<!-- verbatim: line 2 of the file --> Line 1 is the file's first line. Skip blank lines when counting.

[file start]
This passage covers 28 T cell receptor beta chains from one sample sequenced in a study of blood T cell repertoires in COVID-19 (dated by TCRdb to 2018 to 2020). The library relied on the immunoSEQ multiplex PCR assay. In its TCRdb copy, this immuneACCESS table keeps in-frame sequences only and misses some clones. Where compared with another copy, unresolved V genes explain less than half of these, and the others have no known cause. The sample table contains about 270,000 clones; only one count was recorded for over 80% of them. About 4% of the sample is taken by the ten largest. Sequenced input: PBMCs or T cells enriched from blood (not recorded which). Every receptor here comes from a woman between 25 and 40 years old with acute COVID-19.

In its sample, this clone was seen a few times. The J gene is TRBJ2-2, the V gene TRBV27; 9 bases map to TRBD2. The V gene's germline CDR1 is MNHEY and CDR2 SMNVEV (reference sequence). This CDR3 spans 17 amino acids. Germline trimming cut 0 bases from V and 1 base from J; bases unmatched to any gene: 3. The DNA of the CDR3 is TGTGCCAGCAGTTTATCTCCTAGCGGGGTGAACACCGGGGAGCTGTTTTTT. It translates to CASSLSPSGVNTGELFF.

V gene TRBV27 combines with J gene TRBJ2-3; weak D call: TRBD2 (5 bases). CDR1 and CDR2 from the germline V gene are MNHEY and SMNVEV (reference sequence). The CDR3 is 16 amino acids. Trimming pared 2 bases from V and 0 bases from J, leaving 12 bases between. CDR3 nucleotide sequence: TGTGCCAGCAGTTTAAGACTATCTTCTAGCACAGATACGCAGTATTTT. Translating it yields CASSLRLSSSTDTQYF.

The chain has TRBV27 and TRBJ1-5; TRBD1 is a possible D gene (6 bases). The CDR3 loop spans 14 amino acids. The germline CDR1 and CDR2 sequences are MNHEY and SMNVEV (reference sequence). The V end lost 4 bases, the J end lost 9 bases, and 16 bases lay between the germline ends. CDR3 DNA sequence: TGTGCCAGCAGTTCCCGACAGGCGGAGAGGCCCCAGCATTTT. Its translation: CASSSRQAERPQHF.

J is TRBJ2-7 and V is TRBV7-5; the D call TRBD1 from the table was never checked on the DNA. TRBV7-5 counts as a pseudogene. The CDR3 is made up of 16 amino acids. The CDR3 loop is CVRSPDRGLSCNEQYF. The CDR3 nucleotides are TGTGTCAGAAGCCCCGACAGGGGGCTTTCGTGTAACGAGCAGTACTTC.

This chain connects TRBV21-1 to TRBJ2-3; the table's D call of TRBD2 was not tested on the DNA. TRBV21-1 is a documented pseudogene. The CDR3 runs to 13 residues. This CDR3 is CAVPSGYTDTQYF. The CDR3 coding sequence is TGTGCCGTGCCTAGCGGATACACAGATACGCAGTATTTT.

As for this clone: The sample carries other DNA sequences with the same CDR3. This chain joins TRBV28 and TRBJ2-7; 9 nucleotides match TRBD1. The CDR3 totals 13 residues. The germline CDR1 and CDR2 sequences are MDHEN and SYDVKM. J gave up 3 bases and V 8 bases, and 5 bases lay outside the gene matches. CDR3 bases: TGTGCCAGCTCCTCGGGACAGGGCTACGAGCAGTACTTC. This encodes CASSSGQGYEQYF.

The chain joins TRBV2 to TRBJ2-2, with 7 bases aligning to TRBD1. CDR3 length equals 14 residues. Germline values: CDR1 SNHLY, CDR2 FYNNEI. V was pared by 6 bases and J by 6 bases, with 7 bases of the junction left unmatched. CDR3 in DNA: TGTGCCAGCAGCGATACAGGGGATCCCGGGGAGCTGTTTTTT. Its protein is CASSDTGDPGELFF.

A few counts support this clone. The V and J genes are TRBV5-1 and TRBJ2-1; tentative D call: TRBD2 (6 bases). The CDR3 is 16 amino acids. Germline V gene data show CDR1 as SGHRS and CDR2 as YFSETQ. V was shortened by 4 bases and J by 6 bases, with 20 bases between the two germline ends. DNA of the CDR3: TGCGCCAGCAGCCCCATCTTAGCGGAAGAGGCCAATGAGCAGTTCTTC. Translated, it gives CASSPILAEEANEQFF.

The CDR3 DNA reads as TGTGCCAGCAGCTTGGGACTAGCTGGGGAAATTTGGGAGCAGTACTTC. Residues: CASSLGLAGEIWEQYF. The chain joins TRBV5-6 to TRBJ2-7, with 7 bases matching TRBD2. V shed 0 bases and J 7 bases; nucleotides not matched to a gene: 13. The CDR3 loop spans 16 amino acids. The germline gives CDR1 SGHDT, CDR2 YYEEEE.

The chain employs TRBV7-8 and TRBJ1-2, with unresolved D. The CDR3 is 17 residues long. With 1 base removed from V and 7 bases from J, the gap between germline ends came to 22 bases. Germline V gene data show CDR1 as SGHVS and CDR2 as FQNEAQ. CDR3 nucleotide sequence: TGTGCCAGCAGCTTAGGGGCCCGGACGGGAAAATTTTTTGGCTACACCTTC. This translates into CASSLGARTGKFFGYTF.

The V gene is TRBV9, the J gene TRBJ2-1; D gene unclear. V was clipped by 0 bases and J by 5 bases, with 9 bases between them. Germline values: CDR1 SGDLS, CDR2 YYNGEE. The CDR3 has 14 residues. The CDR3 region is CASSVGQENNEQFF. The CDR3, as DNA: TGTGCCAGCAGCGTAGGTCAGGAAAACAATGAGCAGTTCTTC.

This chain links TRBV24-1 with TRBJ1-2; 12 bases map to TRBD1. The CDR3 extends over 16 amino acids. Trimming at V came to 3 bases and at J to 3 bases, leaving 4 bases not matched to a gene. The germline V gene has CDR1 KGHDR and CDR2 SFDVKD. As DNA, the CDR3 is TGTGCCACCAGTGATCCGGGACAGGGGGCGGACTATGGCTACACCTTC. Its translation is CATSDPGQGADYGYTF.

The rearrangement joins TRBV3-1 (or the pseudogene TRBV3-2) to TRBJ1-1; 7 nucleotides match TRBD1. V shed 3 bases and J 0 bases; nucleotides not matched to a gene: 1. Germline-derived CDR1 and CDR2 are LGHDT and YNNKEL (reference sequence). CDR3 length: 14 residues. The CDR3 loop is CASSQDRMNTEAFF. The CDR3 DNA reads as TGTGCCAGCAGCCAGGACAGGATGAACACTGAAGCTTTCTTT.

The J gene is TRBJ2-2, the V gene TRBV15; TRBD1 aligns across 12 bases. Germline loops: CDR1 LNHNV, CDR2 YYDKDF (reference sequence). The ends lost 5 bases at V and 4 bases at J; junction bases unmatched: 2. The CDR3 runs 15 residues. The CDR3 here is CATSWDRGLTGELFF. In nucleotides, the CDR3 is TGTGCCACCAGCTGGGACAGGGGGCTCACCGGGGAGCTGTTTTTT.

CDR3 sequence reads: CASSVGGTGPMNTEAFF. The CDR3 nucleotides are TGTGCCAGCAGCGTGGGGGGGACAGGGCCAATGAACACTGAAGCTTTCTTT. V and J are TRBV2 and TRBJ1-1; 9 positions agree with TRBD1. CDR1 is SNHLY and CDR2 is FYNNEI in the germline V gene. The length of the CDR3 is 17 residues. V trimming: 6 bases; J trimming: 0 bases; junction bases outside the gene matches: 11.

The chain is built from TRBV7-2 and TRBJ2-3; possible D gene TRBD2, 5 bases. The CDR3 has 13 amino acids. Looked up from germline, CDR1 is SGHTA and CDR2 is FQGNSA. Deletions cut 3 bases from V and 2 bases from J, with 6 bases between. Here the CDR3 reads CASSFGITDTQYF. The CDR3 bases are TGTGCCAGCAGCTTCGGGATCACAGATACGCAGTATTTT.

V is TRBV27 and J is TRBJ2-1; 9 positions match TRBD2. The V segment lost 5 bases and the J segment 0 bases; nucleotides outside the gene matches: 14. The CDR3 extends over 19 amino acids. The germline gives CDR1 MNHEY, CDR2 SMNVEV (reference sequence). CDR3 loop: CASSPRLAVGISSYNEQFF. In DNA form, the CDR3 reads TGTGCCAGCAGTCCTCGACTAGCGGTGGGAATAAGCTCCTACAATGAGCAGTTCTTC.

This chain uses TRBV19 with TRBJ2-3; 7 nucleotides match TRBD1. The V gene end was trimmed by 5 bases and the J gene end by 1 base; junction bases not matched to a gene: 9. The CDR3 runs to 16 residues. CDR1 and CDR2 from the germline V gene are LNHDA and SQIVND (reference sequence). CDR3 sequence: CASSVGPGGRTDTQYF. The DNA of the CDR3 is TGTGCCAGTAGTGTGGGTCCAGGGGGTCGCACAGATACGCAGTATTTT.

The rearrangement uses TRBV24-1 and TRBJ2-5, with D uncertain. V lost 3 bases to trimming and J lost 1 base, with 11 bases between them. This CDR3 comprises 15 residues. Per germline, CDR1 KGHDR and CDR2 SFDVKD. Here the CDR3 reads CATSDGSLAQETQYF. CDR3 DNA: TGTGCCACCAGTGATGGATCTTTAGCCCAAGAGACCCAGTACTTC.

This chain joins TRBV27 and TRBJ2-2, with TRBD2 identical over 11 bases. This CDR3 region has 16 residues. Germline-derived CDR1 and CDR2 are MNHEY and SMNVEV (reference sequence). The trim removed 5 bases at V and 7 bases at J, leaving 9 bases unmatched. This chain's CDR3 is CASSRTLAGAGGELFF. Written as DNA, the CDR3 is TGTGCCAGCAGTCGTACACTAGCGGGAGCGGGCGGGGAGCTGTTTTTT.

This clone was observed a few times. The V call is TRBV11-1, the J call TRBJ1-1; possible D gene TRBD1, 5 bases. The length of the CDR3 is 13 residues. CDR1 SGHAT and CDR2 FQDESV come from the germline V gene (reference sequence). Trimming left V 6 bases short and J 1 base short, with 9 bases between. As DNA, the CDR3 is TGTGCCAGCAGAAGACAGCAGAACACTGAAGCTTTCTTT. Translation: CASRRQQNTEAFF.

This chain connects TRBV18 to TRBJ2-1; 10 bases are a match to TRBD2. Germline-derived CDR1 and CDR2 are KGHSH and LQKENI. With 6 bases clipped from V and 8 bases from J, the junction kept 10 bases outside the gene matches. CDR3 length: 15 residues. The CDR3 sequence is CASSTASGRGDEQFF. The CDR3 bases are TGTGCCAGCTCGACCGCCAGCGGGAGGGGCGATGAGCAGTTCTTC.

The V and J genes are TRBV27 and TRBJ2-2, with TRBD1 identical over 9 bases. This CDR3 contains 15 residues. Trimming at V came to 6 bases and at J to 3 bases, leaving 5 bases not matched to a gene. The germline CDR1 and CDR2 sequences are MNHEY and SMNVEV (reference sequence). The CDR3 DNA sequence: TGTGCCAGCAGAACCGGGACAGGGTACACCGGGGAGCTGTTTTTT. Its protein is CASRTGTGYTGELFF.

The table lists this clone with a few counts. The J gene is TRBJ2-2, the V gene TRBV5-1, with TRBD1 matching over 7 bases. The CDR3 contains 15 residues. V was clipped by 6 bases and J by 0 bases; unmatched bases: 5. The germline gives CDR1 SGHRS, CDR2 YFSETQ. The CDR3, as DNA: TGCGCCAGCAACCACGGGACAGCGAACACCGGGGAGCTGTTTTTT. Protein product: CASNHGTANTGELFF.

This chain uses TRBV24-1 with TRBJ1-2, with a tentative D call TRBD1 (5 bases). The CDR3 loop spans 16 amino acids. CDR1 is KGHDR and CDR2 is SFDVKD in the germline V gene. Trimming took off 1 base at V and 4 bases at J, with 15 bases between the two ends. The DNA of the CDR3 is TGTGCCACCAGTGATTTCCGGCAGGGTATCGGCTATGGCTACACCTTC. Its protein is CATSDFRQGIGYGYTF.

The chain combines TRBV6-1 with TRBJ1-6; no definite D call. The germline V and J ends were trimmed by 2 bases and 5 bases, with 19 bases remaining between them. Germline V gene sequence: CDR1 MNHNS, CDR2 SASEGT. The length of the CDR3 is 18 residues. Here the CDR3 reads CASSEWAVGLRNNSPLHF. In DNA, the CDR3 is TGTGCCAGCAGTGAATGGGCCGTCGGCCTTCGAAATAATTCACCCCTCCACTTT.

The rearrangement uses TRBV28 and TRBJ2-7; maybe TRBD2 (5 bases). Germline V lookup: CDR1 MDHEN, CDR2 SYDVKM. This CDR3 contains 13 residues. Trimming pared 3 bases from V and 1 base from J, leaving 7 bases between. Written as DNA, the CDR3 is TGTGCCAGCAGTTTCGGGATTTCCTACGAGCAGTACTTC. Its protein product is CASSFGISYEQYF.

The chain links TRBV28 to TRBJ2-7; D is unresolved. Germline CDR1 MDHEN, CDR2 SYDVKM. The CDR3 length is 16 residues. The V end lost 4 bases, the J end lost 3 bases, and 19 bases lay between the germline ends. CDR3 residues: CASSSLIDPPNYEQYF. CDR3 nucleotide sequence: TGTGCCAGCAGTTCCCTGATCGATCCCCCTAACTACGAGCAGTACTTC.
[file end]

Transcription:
In its sample, this clone was seen a few times. The J gene is TRBJ2-2, the V gene TRBV27; 9 bases map to TRBD2. The V gene's germline CDR1 is MNHEY and CDR2 SMNVEV (reference sequence). This CDR3 spans 17 amino acids. Germline trimming cut 0 bases from V and 1 base from J; bases unmatched to any gene: 3. The DNA of the CDR3 is TGTGCCAGCAGTTTATCTCCTAGCGGGGTGAACACCGGGGAGCTGTTTTTT. It translates to CASSLSPSGVNTGELFF.